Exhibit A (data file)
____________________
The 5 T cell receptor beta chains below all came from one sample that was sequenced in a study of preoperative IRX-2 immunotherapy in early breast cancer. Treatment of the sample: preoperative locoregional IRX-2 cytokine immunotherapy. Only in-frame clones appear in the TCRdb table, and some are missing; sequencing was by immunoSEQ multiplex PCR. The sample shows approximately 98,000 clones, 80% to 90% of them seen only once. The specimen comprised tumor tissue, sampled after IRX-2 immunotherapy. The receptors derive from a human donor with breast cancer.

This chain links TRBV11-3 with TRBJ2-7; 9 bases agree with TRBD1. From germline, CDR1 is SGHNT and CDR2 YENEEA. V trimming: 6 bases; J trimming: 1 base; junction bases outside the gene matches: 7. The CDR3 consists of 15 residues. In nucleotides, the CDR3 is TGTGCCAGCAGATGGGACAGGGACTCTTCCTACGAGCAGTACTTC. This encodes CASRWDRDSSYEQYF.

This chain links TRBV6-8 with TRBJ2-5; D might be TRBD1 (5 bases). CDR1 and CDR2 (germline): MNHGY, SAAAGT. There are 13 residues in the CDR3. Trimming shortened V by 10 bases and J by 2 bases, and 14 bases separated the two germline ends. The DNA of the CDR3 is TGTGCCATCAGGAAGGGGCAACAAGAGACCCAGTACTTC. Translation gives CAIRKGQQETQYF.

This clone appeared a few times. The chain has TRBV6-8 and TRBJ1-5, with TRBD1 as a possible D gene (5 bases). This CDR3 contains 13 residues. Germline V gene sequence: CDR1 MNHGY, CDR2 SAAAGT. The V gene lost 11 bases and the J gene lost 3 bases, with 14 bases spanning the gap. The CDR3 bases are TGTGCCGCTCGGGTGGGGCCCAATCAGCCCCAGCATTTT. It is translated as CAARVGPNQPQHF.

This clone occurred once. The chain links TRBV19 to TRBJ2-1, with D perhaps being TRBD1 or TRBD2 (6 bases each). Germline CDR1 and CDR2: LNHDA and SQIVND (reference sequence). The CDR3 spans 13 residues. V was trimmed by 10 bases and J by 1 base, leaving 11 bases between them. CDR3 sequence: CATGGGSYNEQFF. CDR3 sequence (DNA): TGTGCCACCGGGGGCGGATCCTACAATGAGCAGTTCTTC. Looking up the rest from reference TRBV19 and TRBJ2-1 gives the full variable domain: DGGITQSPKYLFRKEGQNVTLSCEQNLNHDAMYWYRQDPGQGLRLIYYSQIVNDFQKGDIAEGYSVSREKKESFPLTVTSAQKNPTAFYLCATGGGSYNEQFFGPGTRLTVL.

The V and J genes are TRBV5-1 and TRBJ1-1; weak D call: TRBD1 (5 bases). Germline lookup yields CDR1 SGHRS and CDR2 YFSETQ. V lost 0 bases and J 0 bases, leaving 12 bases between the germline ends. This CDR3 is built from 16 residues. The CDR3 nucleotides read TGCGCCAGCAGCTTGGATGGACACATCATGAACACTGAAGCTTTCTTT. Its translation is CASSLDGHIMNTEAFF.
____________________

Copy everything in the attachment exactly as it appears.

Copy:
The 5 T cell receptor beta chains below all came from one sample that was sequenced in a study of preoperative IRX-2 immunotherapy in early breast cancer. Treatment of the sample: preoperative locoregional IRX-2 cytokine immunotherapy. Only in-frame clones appear in the TCRdb table, and some are missing; sequencing was by immunoSEQ multiplex PCR. The sample shows approximately 98,000 clones, 80% to 90% of them seen only once. The specimen comprised tumor tissue, sampled after IRX-2 immunotherapy. The receptors derive from a human donor with breast cancer.

This chain links TRBV11-3 with TRBJ2-7; 9 bases agree with TRBD1. From germline, CDR1 is SGHNT and CDR2 YENEEA. V trimming: 6 bases; J trimming: 1 base; junction bases outside the gene matches: 7. The CDR3 consists of 15 residues. In nucleotides, the CDR3 is TGTGCCAGCAGATGGGACAGGGACTCTTCCTACGAGCAGTACTTC. This encodes CASRWDRDSSYEQYF.

This chain links TRBV6-8 with TRBJ2-5; D might be TRBD1 (5 bases). CDR1 and CDR2 (germline): MNHGY, SAAAGT. There are 13 residues in the CDR3. Trimming shortened V by 10 bases and J by 2 bases, and 14 bases separated the two germline ends. The DNA of the CDR3 is TGTGCCATCAGGAAGGGGCAACAAGAGACCCAGTACTTC. Translation gives CAIRKGQQETQYF.

This clone appeared a few times. The chain has TRBV6-8 and TRBJ1-5, with TRBD1 as a possible D gene (5 bases). This CDR3 contains 13 residues. Germline V gene sequence: CDR1 MNHGY, CDR2 SAAAGT. The V gene lost 11 bases and the J gene lost 3 bases, with 14 bases spanning the gap. The CDR3 bases are TGTGCCGCTCGGGTGGGGCCCAATCAGCCCCAGCATTTT. It is translated as CAARVGPNQPQHF.

This clone occurred once. The chain links TRBV19 to TRBJ2-1, with D perhaps being TRBD1 or TRBD2 (6 bases each). Germline CDR1 and CDR2: LNHDA and SQIVND (reference sequence). The CDR3 spans 13 residues. V was trimmed by 10 bases and J by 1 base, leaving 11 bases between them. CDR3 sequence: CATGGGSYNEQFF. CDR3 sequence (DNA): TGTGCCACCGGGGGCGGATCCTACAATGAGCAGTTCTTC. Looking up the rest from reference TRBV19 and TRBJ2-1 gives the full variable domain: DGGITQSPKYLFRKEGQNVTLSCEQNLNHDAMYWYRQDPGQGLRLIYYSQIVNDFQKGDIAEGYSVSREKKESFPLTVTSAQKNPTAFYLCATGGGSYNEQFFGPGTRLTVL.

The V and J genes are TRBV5-1 and TRBJ1-1; weak D call: TRBD1 (5 bases). Germline lookup yields CDR1 SGHRS and CDR2 YFSETQ. V lost 0 bases and J 0 bases, leaving 12 bases between the germline ends. This CDR3 is built from 16 residues. The CDR3 nucleotides read TGCGCCAGCAGCTTGGATGGACACATCATGAACACTGAAGCTTTCTTT. Its translation is CASSLDGHIMNTEAFF.